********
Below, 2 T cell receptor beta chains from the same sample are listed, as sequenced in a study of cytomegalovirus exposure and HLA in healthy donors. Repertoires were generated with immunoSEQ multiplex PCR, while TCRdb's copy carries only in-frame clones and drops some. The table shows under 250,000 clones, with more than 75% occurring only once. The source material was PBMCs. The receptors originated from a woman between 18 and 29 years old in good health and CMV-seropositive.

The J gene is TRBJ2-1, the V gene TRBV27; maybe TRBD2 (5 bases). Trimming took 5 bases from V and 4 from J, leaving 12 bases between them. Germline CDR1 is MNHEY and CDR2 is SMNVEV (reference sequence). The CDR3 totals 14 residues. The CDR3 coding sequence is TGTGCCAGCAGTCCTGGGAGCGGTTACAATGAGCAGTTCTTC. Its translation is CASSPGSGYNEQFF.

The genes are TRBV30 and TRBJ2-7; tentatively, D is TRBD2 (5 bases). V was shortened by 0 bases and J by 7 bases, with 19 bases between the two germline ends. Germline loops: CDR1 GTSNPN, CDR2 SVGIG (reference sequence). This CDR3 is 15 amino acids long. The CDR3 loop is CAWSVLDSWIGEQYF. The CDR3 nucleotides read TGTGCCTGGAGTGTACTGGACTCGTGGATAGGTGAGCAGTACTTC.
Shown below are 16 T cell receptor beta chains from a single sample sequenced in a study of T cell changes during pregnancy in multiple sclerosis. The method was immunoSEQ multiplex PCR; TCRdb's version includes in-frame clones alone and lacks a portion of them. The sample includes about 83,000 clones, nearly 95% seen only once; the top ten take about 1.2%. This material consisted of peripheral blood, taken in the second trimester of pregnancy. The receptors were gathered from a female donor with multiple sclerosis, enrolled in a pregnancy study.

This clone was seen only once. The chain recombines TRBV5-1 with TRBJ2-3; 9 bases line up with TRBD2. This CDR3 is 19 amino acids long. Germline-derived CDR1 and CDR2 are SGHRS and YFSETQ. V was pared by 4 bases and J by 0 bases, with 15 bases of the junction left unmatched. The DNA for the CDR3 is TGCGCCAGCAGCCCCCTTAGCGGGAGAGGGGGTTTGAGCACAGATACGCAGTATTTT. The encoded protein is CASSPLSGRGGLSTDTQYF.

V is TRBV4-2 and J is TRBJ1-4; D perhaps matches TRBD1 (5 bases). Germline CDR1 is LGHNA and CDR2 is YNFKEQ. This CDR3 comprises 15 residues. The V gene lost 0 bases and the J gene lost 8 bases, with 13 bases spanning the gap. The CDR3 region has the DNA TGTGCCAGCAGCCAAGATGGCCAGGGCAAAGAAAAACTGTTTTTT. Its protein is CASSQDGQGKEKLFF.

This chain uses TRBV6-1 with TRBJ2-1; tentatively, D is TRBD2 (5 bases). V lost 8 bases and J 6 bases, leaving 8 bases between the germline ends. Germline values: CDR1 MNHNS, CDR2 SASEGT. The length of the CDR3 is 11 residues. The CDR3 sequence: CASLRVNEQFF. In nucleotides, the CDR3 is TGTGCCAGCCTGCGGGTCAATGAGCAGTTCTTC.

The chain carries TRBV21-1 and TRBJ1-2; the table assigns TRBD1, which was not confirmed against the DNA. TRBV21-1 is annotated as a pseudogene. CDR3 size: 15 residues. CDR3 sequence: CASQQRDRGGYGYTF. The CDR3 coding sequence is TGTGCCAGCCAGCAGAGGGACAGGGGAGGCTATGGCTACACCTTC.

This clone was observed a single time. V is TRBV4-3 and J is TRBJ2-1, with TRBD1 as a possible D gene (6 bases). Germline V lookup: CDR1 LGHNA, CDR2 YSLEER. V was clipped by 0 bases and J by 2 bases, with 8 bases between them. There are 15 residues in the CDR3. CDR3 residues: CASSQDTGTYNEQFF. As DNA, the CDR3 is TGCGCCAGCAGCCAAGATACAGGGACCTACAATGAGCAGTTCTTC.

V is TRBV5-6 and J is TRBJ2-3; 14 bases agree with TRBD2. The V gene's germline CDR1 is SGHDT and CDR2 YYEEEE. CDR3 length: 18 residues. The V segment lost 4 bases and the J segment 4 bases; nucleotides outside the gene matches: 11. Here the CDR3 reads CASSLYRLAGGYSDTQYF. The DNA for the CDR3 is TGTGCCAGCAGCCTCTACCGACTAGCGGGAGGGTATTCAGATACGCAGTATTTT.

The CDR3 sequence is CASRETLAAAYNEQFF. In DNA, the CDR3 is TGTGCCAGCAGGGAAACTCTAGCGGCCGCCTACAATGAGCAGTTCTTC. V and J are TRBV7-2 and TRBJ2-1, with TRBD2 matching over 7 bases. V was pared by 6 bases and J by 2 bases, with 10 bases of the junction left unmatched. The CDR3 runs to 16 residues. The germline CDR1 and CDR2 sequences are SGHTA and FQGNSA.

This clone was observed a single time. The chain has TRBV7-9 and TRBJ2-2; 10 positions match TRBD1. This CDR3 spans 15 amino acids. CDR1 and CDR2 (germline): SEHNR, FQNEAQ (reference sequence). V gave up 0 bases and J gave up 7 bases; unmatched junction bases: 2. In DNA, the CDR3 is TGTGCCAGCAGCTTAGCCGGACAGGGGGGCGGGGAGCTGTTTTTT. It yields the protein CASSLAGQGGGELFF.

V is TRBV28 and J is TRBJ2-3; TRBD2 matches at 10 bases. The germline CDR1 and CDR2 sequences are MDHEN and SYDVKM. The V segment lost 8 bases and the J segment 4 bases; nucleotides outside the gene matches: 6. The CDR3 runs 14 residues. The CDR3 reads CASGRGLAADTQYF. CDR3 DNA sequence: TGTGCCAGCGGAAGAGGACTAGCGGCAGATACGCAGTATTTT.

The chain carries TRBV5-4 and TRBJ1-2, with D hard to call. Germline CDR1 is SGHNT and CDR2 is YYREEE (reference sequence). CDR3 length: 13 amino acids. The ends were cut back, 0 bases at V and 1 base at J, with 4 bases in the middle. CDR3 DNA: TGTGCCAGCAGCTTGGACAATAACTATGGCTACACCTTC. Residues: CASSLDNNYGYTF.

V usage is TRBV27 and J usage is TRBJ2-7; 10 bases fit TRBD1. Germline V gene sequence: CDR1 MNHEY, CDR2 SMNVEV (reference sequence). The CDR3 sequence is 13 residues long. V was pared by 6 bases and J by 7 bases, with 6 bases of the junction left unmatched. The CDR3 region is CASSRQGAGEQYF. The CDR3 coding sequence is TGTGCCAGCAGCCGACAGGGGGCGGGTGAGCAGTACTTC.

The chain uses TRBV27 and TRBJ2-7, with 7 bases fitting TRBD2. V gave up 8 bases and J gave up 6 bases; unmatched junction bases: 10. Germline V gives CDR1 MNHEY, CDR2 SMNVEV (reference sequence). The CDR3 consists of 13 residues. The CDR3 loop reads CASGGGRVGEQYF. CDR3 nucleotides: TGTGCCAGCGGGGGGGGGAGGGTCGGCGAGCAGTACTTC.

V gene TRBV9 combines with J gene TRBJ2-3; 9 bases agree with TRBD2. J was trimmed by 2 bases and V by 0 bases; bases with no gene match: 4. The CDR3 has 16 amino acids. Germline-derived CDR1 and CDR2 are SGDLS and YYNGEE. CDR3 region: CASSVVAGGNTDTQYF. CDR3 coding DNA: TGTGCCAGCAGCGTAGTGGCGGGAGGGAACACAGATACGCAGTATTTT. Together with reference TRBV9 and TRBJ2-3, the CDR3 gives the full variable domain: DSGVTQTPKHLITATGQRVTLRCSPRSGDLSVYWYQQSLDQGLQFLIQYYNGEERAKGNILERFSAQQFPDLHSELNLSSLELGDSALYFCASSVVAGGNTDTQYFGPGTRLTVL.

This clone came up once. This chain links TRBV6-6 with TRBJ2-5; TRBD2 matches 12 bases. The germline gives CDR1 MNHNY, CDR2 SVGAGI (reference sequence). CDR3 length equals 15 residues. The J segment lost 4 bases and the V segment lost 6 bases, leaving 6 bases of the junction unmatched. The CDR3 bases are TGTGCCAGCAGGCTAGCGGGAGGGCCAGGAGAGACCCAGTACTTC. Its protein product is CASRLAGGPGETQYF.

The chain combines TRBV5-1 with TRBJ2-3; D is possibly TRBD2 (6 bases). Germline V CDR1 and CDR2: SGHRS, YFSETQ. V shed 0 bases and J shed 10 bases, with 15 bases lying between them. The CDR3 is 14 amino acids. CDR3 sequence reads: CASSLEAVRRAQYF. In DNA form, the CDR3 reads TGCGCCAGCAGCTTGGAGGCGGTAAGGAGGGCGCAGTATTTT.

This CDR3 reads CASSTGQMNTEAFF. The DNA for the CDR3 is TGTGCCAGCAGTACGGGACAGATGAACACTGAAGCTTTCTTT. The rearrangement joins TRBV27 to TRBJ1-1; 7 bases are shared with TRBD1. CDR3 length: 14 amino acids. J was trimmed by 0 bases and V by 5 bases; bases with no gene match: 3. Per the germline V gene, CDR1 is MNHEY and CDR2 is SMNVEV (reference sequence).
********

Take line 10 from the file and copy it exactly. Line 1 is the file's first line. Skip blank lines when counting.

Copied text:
V is TRBV5-6 and J is TRBJ2-3; 14 bases agree with TRBD2. The V gene's germline CDR1 is SGHDT and CDR2 YYEEEE. CDR3 length: 18 residues. The V segment lost 4 bases and the J segment 4 bases; nucleotides outside the gene matches: 11. Here the CDR3 reads CASSLYRLAGGYSDTQYF. The DNA for the CDR3 is TGTGCCAGCAGCCTCTACCGACTAGCGGGAGGGTATTCAGATACGCAGTATTTT.